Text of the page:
106th recipient – A father is such a thing. That even a giant of a son…

Dhobi Mansaram with ayaan and ahaan

106 th recipient of help (livelihood bicycle) : “A father is such a being. One, in front of whom, even a giant of a son will submit his worldly-acquired-ego, if any.”

Mansaram Raju Nirmal (60)

Dhobi (Laundry services)

Mansaram is from UP. I met him when he was pushing his bicycle, laden with an Eiffel tower height of clothes, near St. Andrews Church, Bandra west. I stopped to talk to him when I noticed his bike’s STEEL handle had got so corroded, with age and the unforgiving seasons, that there was a hole in it! His bike was so old, he could not remember how many decades back he had purchased her.
Yet, she was serving him faithfully even though she, like her owner, were in the silver of their lives.

Mansaram came to ‘Bambai’ when the fare to Bombay (It was not Mumbai as yet then) from his village was Rs 60. He could not recollect the year when he arrived here, but he remembered the fare he had paid.

I think it’s not that he has a bad memory. When he told me the reason why he could not be educated by his parents, and thereafter why he left his village to travel to a far away city to earn a livelihood, I realized, when you survive more on hope rather than a ‘peth bhar’ (stomach-full) meal, when you survive living a life where nothing really changes except the texture of your skin beaten by the sun, and rapid aging due to relentless hardships, in such circumstances it is possible you may remember only the fare that took you far from home, far from your childhood village. It happens when your family’s livelihood is at stake.

Mansaram has two sons, and two daughters, and his daughters are married, so is his elder son. His elder son works and lives along with him in Mumbai, Bandra west, and the younger one, unmarried, suffers from epilepsy, he remains mostly at home back in the village.

Though his younger son has made many attempts to get a job, because he has epilepsy he cannot find any decent work. Often at work, or en route, he suffers from epileptic fits and then his employers turn him away as they cannot shoulder the responsibility of his fainting at times.

Mansaram, like any parent, hopes someday his son’s epilepsy will be cured. He was sad about his younger son, though hopeful, but he was happy and very proud of his eldest son. The son who works with him. He says about him, “My son shares my work, and he looks after my wife and me, and my other son too. Though we are getting old. He is so good, every day, before I sleep, he even massages my feet. He does ‘seva’ for me.”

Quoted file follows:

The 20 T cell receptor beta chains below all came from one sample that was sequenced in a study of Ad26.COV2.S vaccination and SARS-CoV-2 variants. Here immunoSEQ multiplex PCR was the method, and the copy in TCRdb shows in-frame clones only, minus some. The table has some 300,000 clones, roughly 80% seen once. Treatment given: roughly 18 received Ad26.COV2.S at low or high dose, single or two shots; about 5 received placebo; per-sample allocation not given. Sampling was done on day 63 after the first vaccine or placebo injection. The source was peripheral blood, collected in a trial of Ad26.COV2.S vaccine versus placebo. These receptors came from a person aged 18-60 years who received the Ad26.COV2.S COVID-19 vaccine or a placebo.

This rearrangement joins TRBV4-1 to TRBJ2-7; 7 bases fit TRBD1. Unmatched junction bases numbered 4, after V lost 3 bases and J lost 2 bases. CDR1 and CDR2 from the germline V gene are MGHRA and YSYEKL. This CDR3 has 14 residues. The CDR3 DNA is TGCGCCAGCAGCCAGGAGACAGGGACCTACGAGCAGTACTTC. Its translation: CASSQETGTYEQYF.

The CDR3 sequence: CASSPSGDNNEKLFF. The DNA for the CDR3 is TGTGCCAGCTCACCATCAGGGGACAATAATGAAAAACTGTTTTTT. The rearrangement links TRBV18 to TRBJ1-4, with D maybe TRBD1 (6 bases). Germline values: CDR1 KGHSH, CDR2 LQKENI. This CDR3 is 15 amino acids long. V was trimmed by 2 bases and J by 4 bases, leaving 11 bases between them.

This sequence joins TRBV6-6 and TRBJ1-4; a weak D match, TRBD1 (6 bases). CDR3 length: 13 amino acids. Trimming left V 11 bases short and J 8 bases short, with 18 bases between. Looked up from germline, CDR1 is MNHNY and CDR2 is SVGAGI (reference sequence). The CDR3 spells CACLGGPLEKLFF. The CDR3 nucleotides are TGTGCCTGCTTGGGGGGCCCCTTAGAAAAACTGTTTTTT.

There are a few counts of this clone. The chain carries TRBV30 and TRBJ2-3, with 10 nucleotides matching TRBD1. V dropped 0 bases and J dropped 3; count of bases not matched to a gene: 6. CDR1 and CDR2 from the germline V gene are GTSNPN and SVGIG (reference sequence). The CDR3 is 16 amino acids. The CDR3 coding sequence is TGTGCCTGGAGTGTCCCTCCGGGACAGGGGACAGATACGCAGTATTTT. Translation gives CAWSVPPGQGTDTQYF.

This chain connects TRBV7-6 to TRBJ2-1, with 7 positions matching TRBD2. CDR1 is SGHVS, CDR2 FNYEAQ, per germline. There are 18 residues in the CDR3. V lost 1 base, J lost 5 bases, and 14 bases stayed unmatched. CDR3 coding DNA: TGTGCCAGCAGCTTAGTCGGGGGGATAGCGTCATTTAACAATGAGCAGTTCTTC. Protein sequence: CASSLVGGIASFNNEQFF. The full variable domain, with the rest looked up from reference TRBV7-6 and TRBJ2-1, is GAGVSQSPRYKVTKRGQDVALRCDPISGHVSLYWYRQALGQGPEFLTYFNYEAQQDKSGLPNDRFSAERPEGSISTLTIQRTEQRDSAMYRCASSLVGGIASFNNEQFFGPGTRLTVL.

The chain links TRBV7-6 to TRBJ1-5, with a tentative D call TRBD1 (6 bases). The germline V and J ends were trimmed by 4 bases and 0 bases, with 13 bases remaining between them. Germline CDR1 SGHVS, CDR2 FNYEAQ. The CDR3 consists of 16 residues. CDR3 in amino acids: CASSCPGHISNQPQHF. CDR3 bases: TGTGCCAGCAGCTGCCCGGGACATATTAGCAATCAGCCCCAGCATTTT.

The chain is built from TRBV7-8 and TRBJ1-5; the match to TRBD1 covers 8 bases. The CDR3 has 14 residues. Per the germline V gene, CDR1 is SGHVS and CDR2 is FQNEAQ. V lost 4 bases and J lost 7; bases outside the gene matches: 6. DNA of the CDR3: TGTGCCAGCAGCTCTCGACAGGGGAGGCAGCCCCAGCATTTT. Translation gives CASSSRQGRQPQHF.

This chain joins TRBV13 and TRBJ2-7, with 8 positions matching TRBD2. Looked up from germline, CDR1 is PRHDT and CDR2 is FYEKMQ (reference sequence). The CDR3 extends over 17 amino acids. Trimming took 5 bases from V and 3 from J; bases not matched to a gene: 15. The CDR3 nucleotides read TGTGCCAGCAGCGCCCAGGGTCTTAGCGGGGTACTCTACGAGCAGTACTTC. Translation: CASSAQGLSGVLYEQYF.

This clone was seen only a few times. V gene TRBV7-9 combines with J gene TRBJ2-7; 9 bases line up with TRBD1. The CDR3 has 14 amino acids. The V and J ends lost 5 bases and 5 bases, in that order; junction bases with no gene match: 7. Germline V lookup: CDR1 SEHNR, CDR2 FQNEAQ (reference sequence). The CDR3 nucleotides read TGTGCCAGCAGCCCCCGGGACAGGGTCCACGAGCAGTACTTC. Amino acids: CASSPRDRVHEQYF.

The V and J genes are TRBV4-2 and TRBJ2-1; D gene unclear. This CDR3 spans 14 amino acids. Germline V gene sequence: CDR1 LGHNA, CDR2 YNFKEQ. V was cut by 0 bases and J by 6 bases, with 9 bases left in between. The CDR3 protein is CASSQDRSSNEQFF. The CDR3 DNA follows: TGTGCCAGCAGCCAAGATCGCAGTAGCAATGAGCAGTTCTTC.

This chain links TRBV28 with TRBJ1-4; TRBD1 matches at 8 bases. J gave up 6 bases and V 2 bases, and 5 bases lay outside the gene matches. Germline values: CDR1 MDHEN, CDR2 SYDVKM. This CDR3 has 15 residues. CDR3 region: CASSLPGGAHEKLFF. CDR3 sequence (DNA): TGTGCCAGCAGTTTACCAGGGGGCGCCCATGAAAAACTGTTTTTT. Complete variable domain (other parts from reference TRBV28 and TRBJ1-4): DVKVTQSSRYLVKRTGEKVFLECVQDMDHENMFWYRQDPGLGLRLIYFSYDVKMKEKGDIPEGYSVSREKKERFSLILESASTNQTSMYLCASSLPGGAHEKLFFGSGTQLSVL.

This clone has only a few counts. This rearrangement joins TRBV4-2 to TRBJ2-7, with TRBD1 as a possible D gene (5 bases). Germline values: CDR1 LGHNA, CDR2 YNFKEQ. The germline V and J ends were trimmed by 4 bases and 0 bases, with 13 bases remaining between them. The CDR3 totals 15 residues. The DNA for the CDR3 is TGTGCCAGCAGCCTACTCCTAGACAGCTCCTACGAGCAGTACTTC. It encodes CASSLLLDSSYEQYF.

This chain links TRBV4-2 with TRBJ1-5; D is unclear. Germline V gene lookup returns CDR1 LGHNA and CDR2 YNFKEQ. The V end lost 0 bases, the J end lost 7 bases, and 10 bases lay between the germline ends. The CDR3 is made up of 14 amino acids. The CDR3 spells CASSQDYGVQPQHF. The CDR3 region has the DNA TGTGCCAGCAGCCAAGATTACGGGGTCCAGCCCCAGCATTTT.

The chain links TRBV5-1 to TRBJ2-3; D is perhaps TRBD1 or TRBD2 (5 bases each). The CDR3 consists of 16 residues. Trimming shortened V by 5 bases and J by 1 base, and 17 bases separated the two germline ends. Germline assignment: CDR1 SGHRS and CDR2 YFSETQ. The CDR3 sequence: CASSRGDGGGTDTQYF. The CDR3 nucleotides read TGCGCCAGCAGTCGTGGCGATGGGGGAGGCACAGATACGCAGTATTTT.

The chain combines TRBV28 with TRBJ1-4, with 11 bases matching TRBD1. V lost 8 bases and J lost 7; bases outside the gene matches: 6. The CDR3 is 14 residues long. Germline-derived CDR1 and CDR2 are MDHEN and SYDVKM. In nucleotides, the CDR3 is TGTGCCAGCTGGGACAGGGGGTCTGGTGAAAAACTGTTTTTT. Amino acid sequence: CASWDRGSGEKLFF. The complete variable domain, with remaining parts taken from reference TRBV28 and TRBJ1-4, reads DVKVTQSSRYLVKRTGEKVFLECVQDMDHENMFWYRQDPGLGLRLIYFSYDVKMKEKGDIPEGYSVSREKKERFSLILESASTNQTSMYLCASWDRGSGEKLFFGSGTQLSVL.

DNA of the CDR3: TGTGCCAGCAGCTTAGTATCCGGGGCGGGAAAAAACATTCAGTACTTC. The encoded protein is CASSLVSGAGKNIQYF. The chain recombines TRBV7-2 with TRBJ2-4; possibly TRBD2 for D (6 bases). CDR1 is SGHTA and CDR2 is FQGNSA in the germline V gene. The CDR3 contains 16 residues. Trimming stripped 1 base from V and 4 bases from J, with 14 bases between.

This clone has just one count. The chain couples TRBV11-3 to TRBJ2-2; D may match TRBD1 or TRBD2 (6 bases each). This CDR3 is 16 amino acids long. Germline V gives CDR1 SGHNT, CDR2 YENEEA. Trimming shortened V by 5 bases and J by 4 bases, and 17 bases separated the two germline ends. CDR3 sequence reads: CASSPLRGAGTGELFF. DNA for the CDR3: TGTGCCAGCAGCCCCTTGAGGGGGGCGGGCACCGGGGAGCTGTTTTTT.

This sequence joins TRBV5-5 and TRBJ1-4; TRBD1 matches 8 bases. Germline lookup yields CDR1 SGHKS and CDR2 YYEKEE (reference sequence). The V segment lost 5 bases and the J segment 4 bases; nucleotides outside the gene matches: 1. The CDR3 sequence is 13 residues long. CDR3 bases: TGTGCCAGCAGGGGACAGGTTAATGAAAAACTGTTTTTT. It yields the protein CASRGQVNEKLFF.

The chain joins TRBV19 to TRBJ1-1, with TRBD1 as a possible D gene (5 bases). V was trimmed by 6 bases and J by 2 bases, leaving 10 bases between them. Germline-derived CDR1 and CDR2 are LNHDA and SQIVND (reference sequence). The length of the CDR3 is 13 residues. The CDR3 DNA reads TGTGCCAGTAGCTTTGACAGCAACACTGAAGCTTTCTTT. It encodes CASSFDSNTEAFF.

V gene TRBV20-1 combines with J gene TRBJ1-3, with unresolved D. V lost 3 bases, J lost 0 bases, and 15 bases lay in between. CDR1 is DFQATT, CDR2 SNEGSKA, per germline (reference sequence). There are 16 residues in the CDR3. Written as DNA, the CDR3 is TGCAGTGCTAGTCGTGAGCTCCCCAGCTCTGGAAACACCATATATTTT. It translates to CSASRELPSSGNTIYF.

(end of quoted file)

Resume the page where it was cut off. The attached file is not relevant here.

Mansaram beamed with pride saying this. Btw, this was his reply to my question to him, “…What is your best earning to date, what is your biggest and true wealth, to date..?” Moreover, this was the first time, during our conversation, that Mansaram beamed like it’s not just his son at his feet every night by his bed, but, in fact, at his feet are all the world’s possession that could have never been his.

Like a bolt of lightning, I remembered “daddy”, my own father. Even while Mansaram continued to speak about his son. I remembered, when we were children, ‘daddy’ would tell us, my brother and me, to massage his feet. Because we were light weighed, we would massage his legs by standing on them and push down with all our weight. Hahahahahaaa It was fun then. As we grew older, we began using our hands, because we got stronger, thanks to our parents.

However, as we children got even older and more stronger, strangely, we got shy of massaging his feet. The feet of a man we had continued to love, and then we rarely massaged his feet and legs through our prime youth. And I never thought anything wrong about that then, because, I guess, we kids just ‘grew up’, or something like that I must have subconsciously reasoned for stopping massing his legs on and off.

Closer towards my father’s eternal travel, when my father was hospitalized often due to an illness, and our ‘daddy’ had turned as frail as a fragrant rose petal on the wane, we would massage his legs, his feet, even though he would not ask, at the hospital and back home. Even my two sisters would, when they would come to see him.